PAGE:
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Aussie Dollar Weathers Global Economic Storms: Hedge Funds vs. Banks Predictions


Lauren Miller

May 16, 2024 - 02:40 am


Hedge Funds and Banks Divided on Australian Dollar's Fate Amid Global Challenges

Amidst the challenging landscape of global economics, the Australian dollar has become a prime focus of speculation, attracting varied forecasts from hedge funds and the nation's top banking institutions. While bets against the currency soar to a two-year high, driven by the concern over its ties to China's economic status and unfolding Middle East tensions, Australia's major banks hold a contrary view.

Conflicting Bets on the Aussie Dollar

Speculative positions betting on the depreciation of the Australian dollar have been on the rise, echoing worries over the currency's vulnerability. Tensions that clog international relations, particularly those involving the Middle East, and the perturbing downturn in China's economic arena have amplified the sentiments against the Aussie. Additionally, the existing interest rate differential of nearly one percentage point with the United States has emboldened those favoring a short position on the currency.

Contrary to the hedging funds’ perspective, chief strategists across Australia's leading banks contend that the urgency to bet against the Aussie might just be premature. They argue that most, if not all, of the troubling developments have been factored into its current valuation. Forecasts from Commonwealth Bank of Australia and Westpac Banking Corp. suggest that the Reserve Bank of Australia (RBA) is expected to stand ground with a hawkish position. Moreover, they cite signs of improvement in China's economic outlook, which could lend support to the Aussie.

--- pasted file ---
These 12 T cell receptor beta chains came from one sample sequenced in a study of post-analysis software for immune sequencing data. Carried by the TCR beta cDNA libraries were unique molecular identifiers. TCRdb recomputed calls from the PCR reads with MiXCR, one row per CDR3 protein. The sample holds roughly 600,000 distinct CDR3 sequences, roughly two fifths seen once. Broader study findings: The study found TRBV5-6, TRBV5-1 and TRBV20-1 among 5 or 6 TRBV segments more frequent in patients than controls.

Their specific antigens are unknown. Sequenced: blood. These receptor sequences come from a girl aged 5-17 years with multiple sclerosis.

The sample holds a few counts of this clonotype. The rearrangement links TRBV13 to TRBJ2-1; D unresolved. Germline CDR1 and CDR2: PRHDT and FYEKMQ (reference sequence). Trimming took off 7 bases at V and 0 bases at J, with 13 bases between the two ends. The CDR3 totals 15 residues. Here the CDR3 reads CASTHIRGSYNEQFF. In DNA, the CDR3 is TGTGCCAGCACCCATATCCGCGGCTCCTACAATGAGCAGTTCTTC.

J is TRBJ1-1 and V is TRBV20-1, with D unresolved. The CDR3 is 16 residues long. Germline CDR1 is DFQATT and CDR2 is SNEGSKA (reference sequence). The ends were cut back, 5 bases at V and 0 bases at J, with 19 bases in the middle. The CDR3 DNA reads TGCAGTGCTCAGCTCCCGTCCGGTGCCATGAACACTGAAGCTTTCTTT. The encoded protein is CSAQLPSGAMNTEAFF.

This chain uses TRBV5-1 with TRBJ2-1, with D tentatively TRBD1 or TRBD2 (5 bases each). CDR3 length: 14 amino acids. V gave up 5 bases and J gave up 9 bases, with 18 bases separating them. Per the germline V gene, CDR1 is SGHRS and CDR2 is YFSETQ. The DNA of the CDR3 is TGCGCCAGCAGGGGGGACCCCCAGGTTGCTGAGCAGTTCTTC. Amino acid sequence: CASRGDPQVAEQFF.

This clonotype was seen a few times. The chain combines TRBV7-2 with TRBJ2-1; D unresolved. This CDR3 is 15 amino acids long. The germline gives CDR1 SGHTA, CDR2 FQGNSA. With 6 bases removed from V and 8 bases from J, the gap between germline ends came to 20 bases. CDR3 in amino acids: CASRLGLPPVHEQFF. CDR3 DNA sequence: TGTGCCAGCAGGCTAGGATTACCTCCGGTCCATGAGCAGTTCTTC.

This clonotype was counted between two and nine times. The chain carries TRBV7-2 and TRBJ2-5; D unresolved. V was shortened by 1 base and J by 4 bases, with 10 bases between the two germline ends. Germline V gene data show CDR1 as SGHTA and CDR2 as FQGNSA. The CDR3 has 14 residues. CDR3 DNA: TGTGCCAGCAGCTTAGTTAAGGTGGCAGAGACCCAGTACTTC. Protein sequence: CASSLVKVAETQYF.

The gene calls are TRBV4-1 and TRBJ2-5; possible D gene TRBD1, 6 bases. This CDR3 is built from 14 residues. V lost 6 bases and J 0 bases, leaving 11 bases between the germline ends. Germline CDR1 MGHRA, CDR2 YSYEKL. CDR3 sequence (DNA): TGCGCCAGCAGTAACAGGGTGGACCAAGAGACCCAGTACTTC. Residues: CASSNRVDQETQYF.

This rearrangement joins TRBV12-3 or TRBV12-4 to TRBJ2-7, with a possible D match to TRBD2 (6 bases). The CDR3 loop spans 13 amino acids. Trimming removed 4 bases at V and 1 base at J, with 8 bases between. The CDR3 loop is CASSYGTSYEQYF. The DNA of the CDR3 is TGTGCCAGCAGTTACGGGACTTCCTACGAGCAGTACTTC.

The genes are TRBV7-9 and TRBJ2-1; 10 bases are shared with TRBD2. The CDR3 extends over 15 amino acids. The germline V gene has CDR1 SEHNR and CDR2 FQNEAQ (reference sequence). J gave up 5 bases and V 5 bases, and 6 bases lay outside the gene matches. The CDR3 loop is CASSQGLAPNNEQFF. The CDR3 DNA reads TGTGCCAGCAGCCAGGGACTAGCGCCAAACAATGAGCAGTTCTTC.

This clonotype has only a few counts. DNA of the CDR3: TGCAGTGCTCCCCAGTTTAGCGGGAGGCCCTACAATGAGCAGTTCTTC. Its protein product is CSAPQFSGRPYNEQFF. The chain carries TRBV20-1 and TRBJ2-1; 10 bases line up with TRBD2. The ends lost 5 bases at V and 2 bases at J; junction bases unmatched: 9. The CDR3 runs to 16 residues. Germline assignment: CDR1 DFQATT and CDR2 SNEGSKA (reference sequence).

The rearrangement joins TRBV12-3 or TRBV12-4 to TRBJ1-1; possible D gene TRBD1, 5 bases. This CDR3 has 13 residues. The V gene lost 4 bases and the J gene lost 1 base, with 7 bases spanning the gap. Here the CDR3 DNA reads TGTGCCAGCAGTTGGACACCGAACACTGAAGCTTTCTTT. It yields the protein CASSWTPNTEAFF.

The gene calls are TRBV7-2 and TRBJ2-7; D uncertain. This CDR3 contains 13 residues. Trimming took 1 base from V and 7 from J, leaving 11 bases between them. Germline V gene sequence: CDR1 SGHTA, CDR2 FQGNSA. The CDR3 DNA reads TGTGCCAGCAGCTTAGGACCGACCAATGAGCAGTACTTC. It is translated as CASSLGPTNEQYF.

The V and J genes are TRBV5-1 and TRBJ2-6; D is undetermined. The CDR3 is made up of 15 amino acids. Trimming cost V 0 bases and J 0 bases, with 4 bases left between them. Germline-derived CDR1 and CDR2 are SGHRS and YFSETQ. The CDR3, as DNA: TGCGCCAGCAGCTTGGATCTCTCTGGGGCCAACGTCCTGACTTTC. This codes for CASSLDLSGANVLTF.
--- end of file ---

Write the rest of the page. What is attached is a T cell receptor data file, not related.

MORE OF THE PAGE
The divergent outlooks underscore the complexities in charting the Australian currency's trajectory, which, after plummeting by 4% in the first quarter, rebounded vigorously outperforming its Group-of-10 equivalents since the end of March. The currency's fate seems to hinge heavily on the timing of policy relaxations in the United States, which have been persistently delayed due to enduring inflationary pressures.

Rodrigo Catril, a strategist at National Australia Bank Ltd., echoes the sentiment of the unwavering position of the Australian dollar despite the downwards push. "The magnitude of the short positioning reveals a collective drive to depress the Aussie. Yet, it persists in resisting the downfall. This resilience indicates that negative factors are already accounted for," he stated. Catril envisages an uptick for the currency, reaching 69 US cents this year and a further ascent to 75 cents by the end of 2025. He suggests that barring a significant risk-off event, there might be a painful correction for those betting against the currency.

As a currency that is actively traded and known for its volatility, the Aussie's movements are closely tied to economic cycles and geopolitical developments. In early trading hours of Thursday, the currency was observed trading at approximately 67 US cents, having experienced a decline against the US dollar, British pound, euro, and Danish krone this year.

Optimists within the financial forecasting circles suggest the Australian dollar could reinforce its position to around 73 US cents by the year's end and possibly to 75 cents in the early months of 2025, according to information gathered by Bloomberg.

Positive Outlook from Australian Strategists

There is a shared sentiment of optimism regarding the Australian dollar that is gaining traction among strategists. Both Westpac and AMP Ltd. project that the Reserve Bank of Australia will persist with its hawkish strategy, in spite of projections by the government indicating a dip in consumer prices back to the central bank’s targeted range later in the year.